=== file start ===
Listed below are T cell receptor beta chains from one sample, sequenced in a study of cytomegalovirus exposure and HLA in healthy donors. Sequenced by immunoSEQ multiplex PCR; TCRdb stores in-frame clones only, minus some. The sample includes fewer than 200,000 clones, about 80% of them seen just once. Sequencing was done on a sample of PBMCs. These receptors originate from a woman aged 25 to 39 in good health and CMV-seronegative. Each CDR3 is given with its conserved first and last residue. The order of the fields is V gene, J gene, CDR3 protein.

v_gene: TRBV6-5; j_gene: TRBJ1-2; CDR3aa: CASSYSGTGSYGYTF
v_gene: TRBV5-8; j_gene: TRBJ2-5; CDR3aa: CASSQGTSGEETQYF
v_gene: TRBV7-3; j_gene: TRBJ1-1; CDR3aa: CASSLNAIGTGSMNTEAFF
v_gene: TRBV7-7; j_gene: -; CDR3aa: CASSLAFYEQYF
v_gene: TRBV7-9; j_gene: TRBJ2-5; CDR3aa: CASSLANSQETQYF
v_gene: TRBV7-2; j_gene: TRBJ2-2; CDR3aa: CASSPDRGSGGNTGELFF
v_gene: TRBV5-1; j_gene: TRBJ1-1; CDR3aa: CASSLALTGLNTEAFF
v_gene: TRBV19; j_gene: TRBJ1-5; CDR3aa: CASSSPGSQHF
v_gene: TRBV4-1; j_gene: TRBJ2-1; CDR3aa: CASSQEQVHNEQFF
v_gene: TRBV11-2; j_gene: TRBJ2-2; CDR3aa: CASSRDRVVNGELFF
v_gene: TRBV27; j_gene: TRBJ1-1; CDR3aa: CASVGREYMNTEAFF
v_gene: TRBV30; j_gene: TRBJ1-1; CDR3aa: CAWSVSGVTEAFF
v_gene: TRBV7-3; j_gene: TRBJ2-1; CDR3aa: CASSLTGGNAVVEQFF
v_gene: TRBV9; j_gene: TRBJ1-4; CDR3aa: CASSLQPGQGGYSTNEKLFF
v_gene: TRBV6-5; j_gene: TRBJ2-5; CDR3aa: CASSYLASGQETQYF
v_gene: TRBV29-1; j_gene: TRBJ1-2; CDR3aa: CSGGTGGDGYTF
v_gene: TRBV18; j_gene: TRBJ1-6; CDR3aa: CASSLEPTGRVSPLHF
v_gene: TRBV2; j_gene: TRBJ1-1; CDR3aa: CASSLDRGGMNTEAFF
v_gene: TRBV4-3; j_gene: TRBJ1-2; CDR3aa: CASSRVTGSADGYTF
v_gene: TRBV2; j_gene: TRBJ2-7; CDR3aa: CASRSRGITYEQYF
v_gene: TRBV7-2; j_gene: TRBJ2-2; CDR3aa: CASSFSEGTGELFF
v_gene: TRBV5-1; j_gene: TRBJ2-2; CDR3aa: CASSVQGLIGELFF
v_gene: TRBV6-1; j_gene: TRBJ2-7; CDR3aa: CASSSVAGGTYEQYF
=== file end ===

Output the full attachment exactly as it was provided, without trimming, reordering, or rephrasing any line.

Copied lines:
Listed below are T cell receptor beta chains from one sample, sequenced in a study of cytomegalovirus exposure and HLA in healthy donors. Sequenced by immunoSEQ multiplex PCR; TCRdb stores in-frame clones only, minus some. The sample includes fewer than 200,000 clones, about 80% of them seen just once. Sequencing was done on a sample of PBMCs. These receptors originate from a woman aged 25 to 39 in good health and CMV-seronegative. Each CDR3 is given with its conserved first and last residue. The order of the fields is V gene, J gene, CDR3 protein.

v_gene: TRBV6-5; j_gene: TRBJ1-2; CDR3aa: CASSYSGTGSYGYTF
v_gene: TRBV5-8; j_gene: TRBJ2-5; CDR3aa: CASSQGTSGEETQYF
v_gene: TRBV7-3; j_gene: TRBJ1-1; CDR3aa: CASSLNAIGTGSMNTEAFF
v_gene: TRBV7-7; j_gene: -; CDR3aa: CASSLAFYEQYF
v_gene: TRBV7-9; j_gene: TRBJ2-5; CDR3aa: CASSLANSQETQYF
v_gene: TRBV7-2; j_gene: TRBJ2-2; CDR3aa: CASSPDRGSGGNTGELFF
v_gene: TRBV5-1; j_gene: TRBJ1-1; CDR3aa: CASSLALTGLNTEAFF
v_gene: TRBV19; j_gene: TRBJ1-5; CDR3aa: CASSSPGSQHF
v_gene: TRBV4-1; j_gene: TRBJ2-1; CDR3aa: CASSQEQVHNEQFF
v_gene: TRBV11-2; j_gene: TRBJ2-2; CDR3aa: CASSRDRVVNGELFF
v_gene: TRBV27; j_gene: TRBJ1-1; CDR3aa: CASVGREYMNTEAFF
v_gene: TRBV30; j_gene: TRBJ1-1; CDR3aa: CAWSVSGVTEAFF
v_gene: TRBV7-3; j_gene: TRBJ2-1; CDR3aa: CASSLTGGNAVVEQFF
v_gene: TRBV9; j_gene: TRBJ1-4; CDR3aa: CASSLQPGQGGYSTNEKLFF
v_gene: TRBV6-5; j_gene: TRBJ2-5; CDR3aa: CASSYLASGQETQYF
v_gene: TRBV29-1; j_gene: TRBJ1-2; CDR3aa: CSGGTGGDGYTF
v_gene: TRBV18; j_gene: TRBJ1-6; CDR3aa: CASSLEPTGRVSPLHF
v_gene: TRBV2; j_gene: TRBJ1-1; CDR3aa: CASSLDRGGMNTEAFF
v_gene: TRBV4-3; j_gene: TRBJ1-2; CDR3aa: CASSRVTGSADGYTF
v_gene: TRBV2; j_gene: TRBJ2-7; CDR3aa: CASRSRGITYEQYF
v_gene: TRBV7-2; j_gene: TRBJ2-2; CDR3aa: CASSFSEGTGELFF
v_gene: TRBV5-1; j_gene: TRBJ2-2; CDR3aa: CASSVQGLIGELFF
v_gene: TRBV6-1; j_gene: TRBJ2-7; CDR3aa: CASSSVAGGTYEQYF